AQA Political Philosophy A2 Notes

Political Philosophy notes covering Liberty, Rights, Justice

HideShow resource information
  • Created by: Hannah
  • Created on: 12-06-13 18:55
Preview of AQA Political Philosophy A2 Notes

First 483 words of the document:

Sees the state as an oppressor
Human nature is malleable
The state is based on the power relations in society, the bourgeoisie (owners of the means
of production) who exploit the proletariat (the workers)
The power of the dominant class is supported by the state and thus the state supports the
exploitation/oppression of the workers
Marx believes workers are alienated from the product of their labour; their work is
repetitive and dull and they are not paid appropriately for the products of their labour.
Capitalism alienates us from each other as we create products for profit and not for mutual
State founded on a social contract (Locke)
Humans are naturally born free and any restraint on freedom needs to be justified
Locke: state should be limited and should protect "life, liberty and property"
LOCKE: to discover the purpose of the state, Locke imagines what life would be like without
a state; `the state of nature'. This would essentially be a land with no law, police or
government and Hobbes deemed it the `war of all vs all', and that life would be `nasty,
brutish & short'. Locke believed that there was a Law of Nature we would all abide by, but
when others do not we need a form of punishment. However, we may get punishment
confused with revenge, and thus the state is needed to become a neutral umpire. We enter
a social contract with the neutral umpire in return for protection. If they fail we are free to
withdraw consent.
MILL: Mill believed the only reason for the state to intervene was to prevent citizens from
harm, aka `the harm principle'. Mill argues freedom is "pursuing our own good in our own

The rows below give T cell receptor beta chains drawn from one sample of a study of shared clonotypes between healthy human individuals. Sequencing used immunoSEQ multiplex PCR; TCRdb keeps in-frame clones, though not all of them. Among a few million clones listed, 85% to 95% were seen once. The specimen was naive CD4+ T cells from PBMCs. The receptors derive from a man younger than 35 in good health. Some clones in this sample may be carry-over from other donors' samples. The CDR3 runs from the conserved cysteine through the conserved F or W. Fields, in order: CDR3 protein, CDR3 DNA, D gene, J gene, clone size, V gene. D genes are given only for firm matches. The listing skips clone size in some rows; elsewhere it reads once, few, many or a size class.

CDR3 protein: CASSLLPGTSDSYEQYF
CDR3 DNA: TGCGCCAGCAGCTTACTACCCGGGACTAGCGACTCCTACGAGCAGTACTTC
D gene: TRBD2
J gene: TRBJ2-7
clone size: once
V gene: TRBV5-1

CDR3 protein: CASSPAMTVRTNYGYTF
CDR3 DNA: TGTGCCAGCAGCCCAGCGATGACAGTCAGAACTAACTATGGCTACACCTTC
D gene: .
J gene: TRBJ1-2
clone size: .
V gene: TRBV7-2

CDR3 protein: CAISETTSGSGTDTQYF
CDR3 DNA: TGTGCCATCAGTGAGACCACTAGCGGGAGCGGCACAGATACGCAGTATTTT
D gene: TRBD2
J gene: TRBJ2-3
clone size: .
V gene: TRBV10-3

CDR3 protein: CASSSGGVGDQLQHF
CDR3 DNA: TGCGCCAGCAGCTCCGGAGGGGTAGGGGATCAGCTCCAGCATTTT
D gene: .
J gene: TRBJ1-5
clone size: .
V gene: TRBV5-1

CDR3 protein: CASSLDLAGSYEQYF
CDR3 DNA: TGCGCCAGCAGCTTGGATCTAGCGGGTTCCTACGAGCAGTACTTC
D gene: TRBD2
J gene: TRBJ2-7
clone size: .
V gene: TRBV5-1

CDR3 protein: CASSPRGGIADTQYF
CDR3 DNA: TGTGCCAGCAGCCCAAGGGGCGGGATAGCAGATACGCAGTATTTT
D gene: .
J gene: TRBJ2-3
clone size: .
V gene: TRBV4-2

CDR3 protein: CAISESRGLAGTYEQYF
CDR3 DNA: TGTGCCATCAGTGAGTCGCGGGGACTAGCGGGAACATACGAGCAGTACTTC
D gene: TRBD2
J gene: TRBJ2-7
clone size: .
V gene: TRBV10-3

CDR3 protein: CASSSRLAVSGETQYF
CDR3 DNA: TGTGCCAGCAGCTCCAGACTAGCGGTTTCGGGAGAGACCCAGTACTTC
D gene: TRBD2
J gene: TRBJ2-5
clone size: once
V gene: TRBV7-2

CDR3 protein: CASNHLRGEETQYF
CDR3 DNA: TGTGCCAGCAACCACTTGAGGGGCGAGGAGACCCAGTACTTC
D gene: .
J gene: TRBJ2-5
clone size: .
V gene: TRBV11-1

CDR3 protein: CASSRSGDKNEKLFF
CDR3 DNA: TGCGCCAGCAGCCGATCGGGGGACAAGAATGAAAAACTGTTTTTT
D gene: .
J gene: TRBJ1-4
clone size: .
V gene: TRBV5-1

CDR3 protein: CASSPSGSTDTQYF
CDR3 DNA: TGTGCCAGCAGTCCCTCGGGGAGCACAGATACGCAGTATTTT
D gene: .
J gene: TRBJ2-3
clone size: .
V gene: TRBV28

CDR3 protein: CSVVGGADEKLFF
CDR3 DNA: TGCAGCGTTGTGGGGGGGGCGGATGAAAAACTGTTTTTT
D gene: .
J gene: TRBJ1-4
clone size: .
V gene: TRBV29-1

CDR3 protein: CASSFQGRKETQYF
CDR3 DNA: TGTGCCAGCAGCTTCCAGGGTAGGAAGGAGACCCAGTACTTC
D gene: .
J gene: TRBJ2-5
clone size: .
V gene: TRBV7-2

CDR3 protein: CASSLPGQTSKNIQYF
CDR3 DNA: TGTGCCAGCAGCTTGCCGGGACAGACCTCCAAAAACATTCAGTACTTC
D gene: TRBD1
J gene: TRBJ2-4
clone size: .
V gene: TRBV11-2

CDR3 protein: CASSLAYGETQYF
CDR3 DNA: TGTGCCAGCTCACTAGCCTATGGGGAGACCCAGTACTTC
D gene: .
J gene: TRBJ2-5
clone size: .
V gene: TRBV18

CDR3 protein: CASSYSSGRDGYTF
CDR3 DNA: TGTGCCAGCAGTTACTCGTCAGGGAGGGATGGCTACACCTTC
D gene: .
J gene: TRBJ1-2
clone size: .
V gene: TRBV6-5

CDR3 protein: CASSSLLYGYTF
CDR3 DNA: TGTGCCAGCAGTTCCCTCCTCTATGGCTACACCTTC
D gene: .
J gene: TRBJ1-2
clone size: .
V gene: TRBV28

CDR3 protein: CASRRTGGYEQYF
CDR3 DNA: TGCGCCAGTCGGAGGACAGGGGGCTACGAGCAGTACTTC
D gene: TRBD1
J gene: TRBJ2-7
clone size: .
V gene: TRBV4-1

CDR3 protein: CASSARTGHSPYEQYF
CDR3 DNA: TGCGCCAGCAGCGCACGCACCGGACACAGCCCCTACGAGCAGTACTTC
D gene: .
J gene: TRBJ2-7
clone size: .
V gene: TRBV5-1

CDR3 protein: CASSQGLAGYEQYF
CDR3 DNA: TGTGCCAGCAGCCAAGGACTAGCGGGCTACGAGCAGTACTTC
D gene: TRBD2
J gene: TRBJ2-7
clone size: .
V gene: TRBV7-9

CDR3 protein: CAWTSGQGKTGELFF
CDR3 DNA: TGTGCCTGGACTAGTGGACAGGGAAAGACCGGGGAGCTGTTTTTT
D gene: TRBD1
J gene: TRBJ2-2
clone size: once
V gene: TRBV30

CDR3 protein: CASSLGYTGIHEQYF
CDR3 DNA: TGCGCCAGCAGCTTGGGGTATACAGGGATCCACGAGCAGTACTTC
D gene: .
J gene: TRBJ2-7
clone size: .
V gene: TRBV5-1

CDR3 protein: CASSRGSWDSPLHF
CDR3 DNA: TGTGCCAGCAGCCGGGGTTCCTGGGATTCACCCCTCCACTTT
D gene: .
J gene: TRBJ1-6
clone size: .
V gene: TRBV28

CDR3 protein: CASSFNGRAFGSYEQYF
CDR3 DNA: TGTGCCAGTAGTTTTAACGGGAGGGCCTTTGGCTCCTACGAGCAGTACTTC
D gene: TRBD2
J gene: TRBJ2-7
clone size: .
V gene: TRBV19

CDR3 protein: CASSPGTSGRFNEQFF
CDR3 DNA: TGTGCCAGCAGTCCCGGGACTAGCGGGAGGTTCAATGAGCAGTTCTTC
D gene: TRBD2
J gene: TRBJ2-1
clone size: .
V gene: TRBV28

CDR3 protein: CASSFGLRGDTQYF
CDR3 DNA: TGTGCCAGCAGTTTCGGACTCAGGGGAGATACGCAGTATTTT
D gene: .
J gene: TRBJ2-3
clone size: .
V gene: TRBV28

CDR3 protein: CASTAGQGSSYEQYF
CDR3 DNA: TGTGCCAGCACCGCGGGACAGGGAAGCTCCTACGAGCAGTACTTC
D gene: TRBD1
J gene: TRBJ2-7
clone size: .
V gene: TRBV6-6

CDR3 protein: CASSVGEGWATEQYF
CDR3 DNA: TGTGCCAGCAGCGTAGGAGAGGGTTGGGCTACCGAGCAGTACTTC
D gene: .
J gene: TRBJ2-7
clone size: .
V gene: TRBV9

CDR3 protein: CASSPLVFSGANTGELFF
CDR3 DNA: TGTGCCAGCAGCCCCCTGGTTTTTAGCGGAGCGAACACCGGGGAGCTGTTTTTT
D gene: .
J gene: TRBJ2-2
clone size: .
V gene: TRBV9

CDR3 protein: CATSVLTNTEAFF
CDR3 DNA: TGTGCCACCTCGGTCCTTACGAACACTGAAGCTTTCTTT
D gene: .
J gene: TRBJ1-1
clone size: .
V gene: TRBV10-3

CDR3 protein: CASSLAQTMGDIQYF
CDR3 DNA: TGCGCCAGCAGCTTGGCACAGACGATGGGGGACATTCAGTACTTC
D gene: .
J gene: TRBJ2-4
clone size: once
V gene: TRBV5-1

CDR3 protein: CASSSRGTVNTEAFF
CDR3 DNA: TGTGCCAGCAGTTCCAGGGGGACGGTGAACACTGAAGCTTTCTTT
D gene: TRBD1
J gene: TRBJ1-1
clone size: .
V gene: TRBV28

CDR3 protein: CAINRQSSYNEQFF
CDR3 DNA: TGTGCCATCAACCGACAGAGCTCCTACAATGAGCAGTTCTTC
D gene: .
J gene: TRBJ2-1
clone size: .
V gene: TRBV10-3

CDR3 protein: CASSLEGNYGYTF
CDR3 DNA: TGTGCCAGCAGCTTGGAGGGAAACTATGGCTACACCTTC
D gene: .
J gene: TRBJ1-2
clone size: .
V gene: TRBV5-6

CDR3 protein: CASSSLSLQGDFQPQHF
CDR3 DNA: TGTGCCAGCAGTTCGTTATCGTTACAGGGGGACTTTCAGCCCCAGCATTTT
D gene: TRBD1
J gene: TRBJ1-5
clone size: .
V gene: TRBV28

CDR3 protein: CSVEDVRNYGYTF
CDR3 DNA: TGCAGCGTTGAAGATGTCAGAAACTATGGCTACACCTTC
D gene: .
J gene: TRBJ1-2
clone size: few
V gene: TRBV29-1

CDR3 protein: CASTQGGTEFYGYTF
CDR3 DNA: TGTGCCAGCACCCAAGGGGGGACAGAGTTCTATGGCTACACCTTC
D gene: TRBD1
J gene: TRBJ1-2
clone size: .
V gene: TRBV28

way" ­ to do this we need to be free from fear of coercion or mistreatment. Mill argues this
is why we need the state as a neutral umpire.
Mill remains concerned about tyranny of the majority and that the state must be neutral in its
conception of the `good life'; "the state is oppressive when it legislates in the private
See the state as an organic entity
For the state to be justified it has to be an organic entity; this theory is developed by BURKE
aka the `father of Conservatism'.
For Burke, gradual organic change is the best way to achieve a strong government. Change
must not occur quicker then people's ability to adapt to it; stability is key.
The role of the state is thus to uphold and protect the organic process of change from large
scale reform.

Other pages in this set

Page 2

Preview of page 2

Here's a taster:

Conservatives justify the state ruling as long as it has developed as an organic entity; this
does not allow for dictators because that is forced sovereignty.
Law & order are the main interests of the state to create stability for citizens
Society is like a human body; each part makes up the whole
Disruption to the harmonious body can lead to destruction of society, thus society needs to
be protected.…read more

Page 3

Preview of page 3

Here's a taster: